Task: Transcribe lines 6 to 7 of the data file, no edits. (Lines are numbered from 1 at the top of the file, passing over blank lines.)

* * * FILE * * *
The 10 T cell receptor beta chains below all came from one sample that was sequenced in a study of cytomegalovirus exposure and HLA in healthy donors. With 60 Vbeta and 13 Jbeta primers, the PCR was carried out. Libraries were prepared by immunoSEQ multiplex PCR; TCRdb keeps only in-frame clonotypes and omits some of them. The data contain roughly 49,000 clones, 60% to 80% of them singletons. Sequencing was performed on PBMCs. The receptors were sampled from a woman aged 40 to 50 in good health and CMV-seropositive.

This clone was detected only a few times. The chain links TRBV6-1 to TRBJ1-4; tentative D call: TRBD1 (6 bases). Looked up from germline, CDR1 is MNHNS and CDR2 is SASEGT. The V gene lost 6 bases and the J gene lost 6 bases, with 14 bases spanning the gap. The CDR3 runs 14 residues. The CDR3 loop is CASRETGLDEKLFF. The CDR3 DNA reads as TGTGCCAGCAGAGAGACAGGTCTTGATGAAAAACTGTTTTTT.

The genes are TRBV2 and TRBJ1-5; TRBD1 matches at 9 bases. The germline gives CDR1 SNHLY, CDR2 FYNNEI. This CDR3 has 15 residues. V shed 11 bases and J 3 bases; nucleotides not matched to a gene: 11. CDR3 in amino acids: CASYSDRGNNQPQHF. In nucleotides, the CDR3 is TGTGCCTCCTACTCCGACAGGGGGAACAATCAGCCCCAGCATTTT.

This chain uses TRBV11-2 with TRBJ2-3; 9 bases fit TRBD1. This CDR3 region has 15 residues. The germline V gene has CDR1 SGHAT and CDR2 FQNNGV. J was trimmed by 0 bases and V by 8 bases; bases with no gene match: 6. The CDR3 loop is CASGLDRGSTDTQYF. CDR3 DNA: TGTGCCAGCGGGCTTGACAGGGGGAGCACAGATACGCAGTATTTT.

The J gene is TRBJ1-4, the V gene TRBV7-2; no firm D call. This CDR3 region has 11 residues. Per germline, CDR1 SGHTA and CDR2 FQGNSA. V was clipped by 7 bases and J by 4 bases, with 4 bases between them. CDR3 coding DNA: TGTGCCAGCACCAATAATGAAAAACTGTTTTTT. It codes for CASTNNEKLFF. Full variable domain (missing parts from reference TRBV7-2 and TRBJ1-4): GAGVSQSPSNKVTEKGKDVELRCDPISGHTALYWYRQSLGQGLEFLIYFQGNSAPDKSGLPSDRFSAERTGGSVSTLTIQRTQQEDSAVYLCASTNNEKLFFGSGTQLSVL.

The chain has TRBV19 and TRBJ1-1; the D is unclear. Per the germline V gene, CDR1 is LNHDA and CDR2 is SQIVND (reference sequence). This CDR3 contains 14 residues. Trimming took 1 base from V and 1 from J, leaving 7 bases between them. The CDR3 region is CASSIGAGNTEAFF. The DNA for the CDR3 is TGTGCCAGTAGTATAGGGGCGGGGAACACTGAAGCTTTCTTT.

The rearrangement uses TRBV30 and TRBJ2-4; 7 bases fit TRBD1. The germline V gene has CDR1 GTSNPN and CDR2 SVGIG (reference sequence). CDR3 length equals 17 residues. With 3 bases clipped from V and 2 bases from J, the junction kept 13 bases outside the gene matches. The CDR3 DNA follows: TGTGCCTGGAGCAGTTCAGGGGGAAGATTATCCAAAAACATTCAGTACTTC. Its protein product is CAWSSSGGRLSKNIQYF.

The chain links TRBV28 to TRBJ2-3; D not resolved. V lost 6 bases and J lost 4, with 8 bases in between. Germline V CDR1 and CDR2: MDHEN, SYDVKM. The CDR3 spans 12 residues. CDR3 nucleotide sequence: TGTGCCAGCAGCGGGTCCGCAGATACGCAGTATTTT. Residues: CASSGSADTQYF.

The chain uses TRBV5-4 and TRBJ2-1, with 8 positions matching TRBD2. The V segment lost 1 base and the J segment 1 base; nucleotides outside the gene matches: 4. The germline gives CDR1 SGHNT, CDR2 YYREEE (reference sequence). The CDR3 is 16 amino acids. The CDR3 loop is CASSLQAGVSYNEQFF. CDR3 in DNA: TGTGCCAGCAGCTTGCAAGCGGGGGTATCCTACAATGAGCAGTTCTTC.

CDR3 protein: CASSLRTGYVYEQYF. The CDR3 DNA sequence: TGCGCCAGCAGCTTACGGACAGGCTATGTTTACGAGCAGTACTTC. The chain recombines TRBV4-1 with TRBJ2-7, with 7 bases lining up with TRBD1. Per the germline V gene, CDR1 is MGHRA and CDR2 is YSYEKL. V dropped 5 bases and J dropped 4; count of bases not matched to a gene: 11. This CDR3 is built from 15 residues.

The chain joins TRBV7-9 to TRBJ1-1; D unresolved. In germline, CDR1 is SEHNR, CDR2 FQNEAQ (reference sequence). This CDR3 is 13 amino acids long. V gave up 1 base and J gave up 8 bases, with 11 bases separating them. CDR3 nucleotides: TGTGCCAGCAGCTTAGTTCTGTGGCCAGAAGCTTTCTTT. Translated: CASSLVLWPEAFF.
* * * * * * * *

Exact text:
The chain has TRBV19 and TRBJ1-1; the D is unclear. Per the germline V gene, CDR1 is LNHDA and CDR2 is SQIVND (reference sequence). This CDR3 contains 14 residues. Trimming took 1 base from V and 1 from J, leaving 7 bases between them. The CDR3 region is CASSIGAGNTEAFF. The DNA for the CDR3 is TGTGCCAGTAGTATAGGGGCGGGGAACACTGAAGCTTTCTTT.

The rearrangement uses TRBV30 and TRBJ2-4; 7 bases fit TRBD1. The germline V gene has CDR1 GTSNPN and CDR2 SVGIG (reference sequence). CDR3 length equals 17 residues. With 3 bases clipped from V and 2 bases from J, the junction kept 13 bases outside the gene matches. The CDR3 DNA follows: TGTGCCTGGAGCAGTTCAGGGGGAAGATTATCCAAAAACATTCAGTACTTC. Its protein product is CAWSSSGGRLSKNIQYF.